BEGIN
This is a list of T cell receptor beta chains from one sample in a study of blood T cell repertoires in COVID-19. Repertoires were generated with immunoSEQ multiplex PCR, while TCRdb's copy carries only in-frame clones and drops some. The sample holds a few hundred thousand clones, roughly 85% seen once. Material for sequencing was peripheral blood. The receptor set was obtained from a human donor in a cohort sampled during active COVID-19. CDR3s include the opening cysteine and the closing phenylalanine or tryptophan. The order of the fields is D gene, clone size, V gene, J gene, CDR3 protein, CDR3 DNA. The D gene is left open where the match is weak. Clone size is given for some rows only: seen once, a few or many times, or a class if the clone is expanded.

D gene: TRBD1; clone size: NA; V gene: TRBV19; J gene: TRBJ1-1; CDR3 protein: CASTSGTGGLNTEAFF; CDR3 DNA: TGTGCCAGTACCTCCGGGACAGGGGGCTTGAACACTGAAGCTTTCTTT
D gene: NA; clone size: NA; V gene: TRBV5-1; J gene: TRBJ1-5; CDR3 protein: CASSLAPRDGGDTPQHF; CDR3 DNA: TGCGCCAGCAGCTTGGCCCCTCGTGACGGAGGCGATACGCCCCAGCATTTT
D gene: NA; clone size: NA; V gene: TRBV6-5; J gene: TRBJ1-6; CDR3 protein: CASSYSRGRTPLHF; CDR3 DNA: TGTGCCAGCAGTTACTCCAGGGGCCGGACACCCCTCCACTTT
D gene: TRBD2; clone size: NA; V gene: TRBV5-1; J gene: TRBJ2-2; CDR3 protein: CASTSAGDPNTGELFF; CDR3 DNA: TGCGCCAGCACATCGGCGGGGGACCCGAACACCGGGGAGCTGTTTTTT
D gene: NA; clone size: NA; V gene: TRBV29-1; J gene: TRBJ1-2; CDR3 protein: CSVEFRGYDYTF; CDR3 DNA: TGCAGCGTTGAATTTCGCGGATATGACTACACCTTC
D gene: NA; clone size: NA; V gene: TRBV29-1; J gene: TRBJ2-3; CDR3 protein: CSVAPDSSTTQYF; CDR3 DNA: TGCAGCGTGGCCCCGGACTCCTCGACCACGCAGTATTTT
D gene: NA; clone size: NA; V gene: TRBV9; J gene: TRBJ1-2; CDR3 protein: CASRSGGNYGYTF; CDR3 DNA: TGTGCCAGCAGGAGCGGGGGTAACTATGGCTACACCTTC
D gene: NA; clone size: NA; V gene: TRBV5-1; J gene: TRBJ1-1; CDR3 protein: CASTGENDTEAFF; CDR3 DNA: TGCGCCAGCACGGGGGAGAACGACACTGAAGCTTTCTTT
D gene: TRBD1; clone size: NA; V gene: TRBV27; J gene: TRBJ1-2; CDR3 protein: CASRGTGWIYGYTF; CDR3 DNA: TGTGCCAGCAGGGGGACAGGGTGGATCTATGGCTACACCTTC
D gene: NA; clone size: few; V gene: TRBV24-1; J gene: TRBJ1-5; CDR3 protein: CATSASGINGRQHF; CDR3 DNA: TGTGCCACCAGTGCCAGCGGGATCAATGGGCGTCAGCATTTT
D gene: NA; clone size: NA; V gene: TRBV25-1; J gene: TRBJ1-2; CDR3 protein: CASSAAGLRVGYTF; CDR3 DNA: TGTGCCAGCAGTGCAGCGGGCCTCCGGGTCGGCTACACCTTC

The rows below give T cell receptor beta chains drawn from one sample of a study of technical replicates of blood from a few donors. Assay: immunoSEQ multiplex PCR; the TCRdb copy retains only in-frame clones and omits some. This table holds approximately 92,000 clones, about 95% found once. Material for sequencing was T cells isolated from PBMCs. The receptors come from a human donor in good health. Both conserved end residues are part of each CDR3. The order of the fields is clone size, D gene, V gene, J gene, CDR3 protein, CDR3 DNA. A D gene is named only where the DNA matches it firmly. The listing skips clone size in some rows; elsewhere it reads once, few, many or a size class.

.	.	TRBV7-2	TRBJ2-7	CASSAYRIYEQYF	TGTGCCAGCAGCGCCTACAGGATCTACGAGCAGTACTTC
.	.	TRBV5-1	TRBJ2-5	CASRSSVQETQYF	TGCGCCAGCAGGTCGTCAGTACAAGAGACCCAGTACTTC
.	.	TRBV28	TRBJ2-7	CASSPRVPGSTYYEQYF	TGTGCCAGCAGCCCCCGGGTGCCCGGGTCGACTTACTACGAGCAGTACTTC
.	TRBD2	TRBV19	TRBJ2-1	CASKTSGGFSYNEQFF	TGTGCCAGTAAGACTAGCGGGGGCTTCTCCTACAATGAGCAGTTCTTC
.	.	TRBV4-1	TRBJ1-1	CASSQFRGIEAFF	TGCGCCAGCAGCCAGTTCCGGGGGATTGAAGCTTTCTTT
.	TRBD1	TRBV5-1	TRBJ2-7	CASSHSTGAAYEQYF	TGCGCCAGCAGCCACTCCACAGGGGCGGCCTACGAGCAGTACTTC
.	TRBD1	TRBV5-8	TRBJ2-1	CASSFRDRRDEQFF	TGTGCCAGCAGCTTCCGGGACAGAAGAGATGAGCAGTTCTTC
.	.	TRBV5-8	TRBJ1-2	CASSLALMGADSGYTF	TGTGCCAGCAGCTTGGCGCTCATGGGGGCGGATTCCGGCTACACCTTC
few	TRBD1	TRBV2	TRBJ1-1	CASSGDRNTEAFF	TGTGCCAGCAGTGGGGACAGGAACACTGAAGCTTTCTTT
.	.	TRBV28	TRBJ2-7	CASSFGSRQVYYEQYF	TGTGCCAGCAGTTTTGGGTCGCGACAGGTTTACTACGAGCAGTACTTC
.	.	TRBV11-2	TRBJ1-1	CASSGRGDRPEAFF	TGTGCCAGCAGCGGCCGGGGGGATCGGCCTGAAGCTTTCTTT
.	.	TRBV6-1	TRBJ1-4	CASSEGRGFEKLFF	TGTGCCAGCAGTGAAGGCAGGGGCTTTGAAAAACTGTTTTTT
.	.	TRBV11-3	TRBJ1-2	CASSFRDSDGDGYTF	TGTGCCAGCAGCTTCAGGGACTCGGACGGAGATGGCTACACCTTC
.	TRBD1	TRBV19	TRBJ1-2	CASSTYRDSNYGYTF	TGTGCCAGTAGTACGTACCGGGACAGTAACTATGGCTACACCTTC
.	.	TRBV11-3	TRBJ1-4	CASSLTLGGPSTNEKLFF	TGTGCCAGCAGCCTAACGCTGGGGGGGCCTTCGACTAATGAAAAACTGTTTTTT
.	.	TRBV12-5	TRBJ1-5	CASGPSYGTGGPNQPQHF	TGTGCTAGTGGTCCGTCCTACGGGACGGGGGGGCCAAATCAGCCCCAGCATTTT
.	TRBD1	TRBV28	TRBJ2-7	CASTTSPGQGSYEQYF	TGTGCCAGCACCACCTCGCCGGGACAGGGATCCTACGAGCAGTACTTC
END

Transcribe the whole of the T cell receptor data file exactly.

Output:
This is a list of T cell receptor beta chains from one sample in a study of blood T cell repertoires in COVID-19. Repertoires were generated with immunoSEQ multiplex PCR, while TCRdb's copy carries only in-frame clones and drops some. The sample holds a few hundred thousand clones, roughly 85% seen once. Material for sequencing was peripheral blood. The receptor set was obtained from a human donor in a cohort sampled during active COVID-19. CDR3s include the opening cysteine and the closing phenylalanine or tryptophan. The order of the fields is D gene, clone size, V gene, J gene, CDR3 protein, CDR3 DNA. The D gene is left open where the match is weak. Clone size is given for some rows only: seen once, a few or many times, or a class if the clone is expanded.

D gene: TRBD1; clone size: NA; V gene: TRBV19; J gene: TRBJ1-1; CDR3 protein: CASTSGTGGLNTEAFF; CDR3 DNA: TGTGCCAGTACCTCCGGGACAGGGGGCTTGAACACTGAAGCTTTCTTT
D gene: NA; clone size: NA; V gene: TRBV5-1; J gene: TRBJ1-5; CDR3 protein: CASSLAPRDGGDTPQHF; CDR3 DNA: TGCGCCAGCAGCTTGGCCCCTCGTGACGGAGGCGATACGCCCCAGCATTTT
D gene: NA; clone size: NA; V gene: TRBV6-5; J gene: TRBJ1-6; CDR3 protein: CASSYSRGRTPLHF; CDR3 DNA: TGTGCCAGCAGTTACTCCAGGGGCCGGACACCCCTCCACTTT
D gene: TRBD2; clone size: NA; V gene: TRBV5-1; J gene: TRBJ2-2; CDR3 protein: CASTSAGDPNTGELFF; CDR3 DNA: TGCGCCAGCACATCGGCGGGGGACCCGAACACCGGGGAGCTGTTTTTT
D gene: NA; clone size: NA; V gene: TRBV29-1; J gene: TRBJ1-2; CDR3 protein: CSVEFRGYDYTF; CDR3 DNA: TGCAGCGTTGAATTTCGCGGATATGACTACACCTTC
D gene: NA; clone size: NA; V gene: TRBV29-1; J gene: TRBJ2-3; CDR3 protein: CSVAPDSSTTQYF; CDR3 DNA: TGCAGCGTGGCCCCGGACTCCTCGACCACGCAGTATTTT
D gene: NA; clone size: NA; V gene: TRBV9; J gene: TRBJ1-2; CDR3 protein: CASRSGGNYGYTF; CDR3 DNA: TGTGCCAGCAGGAGCGGGGGTAACTATGGCTACACCTTC
D gene: NA; clone size: NA; V gene: TRBV5-1; J gene: TRBJ1-1; CDR3 protein: CASTGENDTEAFF; CDR3 DNA: TGCGCCAGCACGGGGGAGAACGACACTGAAGCTTTCTTT
D gene: TRBD1; clone size: NA; V gene: TRBV27; J gene: TRBJ1-2; CDR3 protein: CASRGTGWIYGYTF; CDR3 DNA: TGTGCCAGCAGGGGGACAGGGTGGATCTATGGCTACACCTTC
D gene: NA; clone size: few; V gene: TRBV24-1; J gene: TRBJ1-5; CDR3 protein: CATSASGINGRQHF; CDR3 DNA: TGTGCCACCAGTGCCAGCGGGATCAATGGGCGTCAGCATTTT
D gene: NA; clone size: NA; V gene: TRBV25-1; J gene: TRBJ1-2; CDR3 protein: CASSAAGLRVGYTF; CDR3 DNA: TGTGCCAGCAGTGCAGCGGGCCTCCGGGTCGGCTACACCTTC

The rows below give T cell receptor beta chains drawn from one sample of a study of technical replicates of blood from a few donors. Assay: immunoSEQ multiplex PCR; the TCRdb copy retains only in-frame clones and omits some. This table holds approximately 92,000 clones, about 95% found once. Material for sequencing was T cells isolated from PBMCs. The receptors come from a human donor in good health. Both conserved end residues are part of each CDR3. The order of the fields is clone size, D gene, V gene, J gene, CDR3 protein, CDR3 DNA. A D gene is named only where the DNA matches it firmly. The listing skips clone size in some rows; elsewhere it reads once, few, many or a size class.

.	.	TRBV7-2	TRBJ2-7	CASSAYRIYEQYF	TGTGCCAGCAGCGCCTACAGGATCTACGAGCAGTACTTC
.	.	TRBV5-1	TRBJ2-5	CASRSSVQETQYF	TGCGCCAGCAGGTCGTCAGTACAAGAGACCCAGTACTTC
.	.	TRBV28	TRBJ2-7	CASSPRVPGSTYYEQYF	TGTGCCAGCAGCCCCCGGGTGCCCGGGTCGACTTACTACGAGCAGTACTTC
.	TRBD2	TRBV19	TRBJ2-1	CASKTSGGFSYNEQFF	TGTGCCAGTAAGACTAGCGGGGGCTTCTCCTACAATGAGCAGTTCTTC
.	.	TRBV4-1	TRBJ1-1	CASSQFRGIEAFF	TGCGCCAGCAGCCAGTTCCGGGGGATTGAAGCTTTCTTT
.	TRBD1	TRBV5-1	TRBJ2-7	CASSHSTGAAYEQYF	TGCGCCAGCAGCCACTCCACAGGGGCGGCCTACGAGCAGTACTTC
.	TRBD1	TRBV5-8	TRBJ2-1	CASSFRDRRDEQFF	TGTGCCAGCAGCTTCCGGGACAGAAGAGATGAGCAGTTCTTC
.	.	TRBV5-8	TRBJ1-2	CASSLALMGADSGYTF	TGTGCCAGCAGCTTGGCGCTCATGGGGGCGGATTCCGGCTACACCTTC
few	TRBD1	TRBV2	TRBJ1-1	CASSGDRNTEAFF	TGTGCCAGCAGTGGGGACAGGAACACTGAAGCTTTCTTT
.	.	TRBV28	TRBJ2-7	CASSFGSRQVYYEQYF	TGTGCCAGCAGTTTTGGGTCGCGACAGGTTTACTACGAGCAGTACTTC
.	.	TRBV11-2	TRBJ1-1	CASSGRGDRPEAFF	TGTGCCAGCAGCGGCCGGGGGGATCGGCCTGAAGCTTTCTTT
.	.	TRBV6-1	TRBJ1-4	CASSEGRGFEKLFF	TGTGCCAGCAGTGAAGGCAGGGGCTTTGAAAAACTGTTTTTT
.	.	TRBV11-3	TRBJ1-2	CASSFRDSDGDGYTF	TGTGCCAGCAGCTTCAGGGACTCGGACGGAGATGGCTACACCTTC
.	TRBD1	TRBV19	TRBJ1-2	CASSTYRDSNYGYTF	TGTGCCAGTAGTACGTACCGGGACAGTAACTATGGCTACACCTTC
.	.	TRBV11-3	TRBJ1-4	CASSLTLGGPSTNEKLFF	TGTGCCAGCAGCCTAACGCTGGGGGGGCCTTCGACTAATGAAAAACTGTTTTTT
.	.	TRBV12-5	TRBJ1-5	CASGPSYGTGGPNQPQHF	TGTGCTAGTGGTCCGTCCTACGGGACGGGGGGGCCAAATCAGCCCCAGCATTTT
.	TRBD1	TRBV28	TRBJ2-7	CASTTSPGQGSYEQYF	TGTGCCAGCACCACCTCGCCGGGACAGGGATCCTACGAGCAGTACTTC